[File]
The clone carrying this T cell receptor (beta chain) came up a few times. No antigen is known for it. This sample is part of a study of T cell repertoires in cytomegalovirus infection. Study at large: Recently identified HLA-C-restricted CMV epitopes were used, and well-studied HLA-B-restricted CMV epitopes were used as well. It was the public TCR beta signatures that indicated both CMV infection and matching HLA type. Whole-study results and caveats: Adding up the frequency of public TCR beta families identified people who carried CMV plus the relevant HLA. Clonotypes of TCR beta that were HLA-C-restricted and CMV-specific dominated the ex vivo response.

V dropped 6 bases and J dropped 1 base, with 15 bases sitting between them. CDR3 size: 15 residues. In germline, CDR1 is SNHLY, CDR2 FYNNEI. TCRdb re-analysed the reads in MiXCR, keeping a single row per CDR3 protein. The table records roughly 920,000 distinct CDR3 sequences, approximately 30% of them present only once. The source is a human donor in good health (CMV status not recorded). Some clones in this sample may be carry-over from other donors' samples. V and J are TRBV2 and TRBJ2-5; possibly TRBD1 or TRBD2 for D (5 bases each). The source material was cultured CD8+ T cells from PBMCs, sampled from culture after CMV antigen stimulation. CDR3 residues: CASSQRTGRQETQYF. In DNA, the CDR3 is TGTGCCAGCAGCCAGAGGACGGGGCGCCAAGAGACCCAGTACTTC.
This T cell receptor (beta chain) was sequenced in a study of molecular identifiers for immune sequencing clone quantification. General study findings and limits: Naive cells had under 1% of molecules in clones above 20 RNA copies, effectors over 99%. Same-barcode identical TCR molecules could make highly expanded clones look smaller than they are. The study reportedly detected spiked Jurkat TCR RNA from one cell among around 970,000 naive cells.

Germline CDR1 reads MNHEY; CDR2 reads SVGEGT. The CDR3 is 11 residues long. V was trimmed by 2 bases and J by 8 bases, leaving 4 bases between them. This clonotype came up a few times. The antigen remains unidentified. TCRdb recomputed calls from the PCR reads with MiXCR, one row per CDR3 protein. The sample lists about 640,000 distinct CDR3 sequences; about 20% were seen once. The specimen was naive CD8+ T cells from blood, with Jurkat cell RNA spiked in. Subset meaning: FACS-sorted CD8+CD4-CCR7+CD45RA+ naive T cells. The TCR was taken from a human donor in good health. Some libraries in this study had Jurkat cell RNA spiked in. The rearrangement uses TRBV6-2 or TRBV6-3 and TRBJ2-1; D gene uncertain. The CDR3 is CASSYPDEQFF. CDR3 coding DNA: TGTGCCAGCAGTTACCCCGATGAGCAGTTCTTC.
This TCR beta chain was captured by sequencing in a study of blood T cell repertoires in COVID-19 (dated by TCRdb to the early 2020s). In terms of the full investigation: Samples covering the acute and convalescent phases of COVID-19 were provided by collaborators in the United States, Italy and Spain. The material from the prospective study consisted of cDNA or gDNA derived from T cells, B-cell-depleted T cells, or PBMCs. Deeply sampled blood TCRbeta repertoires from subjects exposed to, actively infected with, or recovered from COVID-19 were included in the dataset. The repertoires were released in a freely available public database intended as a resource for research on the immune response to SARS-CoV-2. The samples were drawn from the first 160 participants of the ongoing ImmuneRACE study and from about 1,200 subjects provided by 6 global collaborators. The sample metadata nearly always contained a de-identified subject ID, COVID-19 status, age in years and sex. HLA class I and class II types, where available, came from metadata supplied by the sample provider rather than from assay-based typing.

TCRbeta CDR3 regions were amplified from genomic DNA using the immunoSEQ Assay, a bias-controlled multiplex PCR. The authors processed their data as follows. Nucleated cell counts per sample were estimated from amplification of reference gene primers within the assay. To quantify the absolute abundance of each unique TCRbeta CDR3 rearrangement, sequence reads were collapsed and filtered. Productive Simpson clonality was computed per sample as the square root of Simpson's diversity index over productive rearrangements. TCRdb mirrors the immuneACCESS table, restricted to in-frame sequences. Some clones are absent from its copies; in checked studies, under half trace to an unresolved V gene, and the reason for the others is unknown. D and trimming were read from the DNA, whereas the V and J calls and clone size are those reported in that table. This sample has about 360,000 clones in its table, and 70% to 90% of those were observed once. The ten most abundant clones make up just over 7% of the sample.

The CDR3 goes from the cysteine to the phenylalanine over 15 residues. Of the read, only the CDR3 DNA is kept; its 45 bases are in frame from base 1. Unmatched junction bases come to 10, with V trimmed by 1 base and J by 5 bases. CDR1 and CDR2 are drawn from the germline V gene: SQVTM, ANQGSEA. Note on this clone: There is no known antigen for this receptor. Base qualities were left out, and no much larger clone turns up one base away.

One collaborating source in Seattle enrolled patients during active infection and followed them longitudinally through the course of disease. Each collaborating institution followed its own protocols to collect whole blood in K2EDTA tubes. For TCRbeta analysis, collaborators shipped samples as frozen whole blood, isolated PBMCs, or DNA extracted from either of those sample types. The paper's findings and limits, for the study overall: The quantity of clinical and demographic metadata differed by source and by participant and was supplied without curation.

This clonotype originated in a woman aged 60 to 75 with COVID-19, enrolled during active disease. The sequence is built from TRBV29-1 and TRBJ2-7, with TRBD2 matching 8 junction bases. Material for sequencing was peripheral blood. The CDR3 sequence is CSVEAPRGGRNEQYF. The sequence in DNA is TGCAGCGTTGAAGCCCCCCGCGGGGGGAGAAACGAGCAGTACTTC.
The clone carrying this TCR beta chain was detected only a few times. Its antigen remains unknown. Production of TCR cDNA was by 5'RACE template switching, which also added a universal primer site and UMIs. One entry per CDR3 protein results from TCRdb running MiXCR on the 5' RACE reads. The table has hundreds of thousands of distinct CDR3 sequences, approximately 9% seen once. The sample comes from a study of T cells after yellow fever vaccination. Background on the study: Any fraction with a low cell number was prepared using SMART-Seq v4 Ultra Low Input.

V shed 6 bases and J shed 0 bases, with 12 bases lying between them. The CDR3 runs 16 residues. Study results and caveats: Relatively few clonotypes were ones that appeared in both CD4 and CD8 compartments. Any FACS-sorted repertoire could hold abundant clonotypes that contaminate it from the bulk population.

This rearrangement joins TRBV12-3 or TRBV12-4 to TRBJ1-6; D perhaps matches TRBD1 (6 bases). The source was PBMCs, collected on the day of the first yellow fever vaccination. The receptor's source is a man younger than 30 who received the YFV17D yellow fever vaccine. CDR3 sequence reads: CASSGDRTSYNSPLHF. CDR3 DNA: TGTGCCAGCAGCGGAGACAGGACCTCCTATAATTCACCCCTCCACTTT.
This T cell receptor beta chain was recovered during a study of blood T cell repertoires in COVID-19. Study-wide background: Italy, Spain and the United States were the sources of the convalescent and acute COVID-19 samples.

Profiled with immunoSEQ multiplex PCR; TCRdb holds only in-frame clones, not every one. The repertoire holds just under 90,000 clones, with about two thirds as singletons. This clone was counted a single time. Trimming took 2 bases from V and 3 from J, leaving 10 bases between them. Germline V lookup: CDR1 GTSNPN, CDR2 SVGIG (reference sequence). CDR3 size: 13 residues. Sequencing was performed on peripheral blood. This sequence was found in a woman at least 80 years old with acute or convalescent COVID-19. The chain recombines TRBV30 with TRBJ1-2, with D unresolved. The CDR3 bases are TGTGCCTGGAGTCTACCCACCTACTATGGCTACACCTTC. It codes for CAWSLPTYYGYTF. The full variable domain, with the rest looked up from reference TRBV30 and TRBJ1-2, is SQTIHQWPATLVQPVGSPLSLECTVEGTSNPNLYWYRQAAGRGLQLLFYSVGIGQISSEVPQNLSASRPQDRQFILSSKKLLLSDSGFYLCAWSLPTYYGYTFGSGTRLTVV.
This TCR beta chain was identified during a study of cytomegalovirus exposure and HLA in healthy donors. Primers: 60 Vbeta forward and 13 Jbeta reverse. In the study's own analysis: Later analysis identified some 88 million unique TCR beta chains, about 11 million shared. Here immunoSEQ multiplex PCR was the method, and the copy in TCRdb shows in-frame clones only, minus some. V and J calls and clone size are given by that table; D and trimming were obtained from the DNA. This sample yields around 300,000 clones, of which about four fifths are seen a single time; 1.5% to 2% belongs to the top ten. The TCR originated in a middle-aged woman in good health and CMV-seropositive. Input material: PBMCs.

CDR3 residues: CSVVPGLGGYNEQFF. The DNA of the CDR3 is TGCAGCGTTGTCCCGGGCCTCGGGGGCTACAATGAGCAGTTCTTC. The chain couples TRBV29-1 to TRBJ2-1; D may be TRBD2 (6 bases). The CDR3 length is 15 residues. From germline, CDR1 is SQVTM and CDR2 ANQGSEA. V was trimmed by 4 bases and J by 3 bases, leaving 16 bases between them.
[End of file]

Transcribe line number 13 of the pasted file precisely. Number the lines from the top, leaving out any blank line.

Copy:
This T cell receptor beta chain was recovered during a study of blood T cell repertoires in COVID-19. Study-wide background: Italy, Spain and the United States were the sources of the convalescent and acute COVID-19 samples.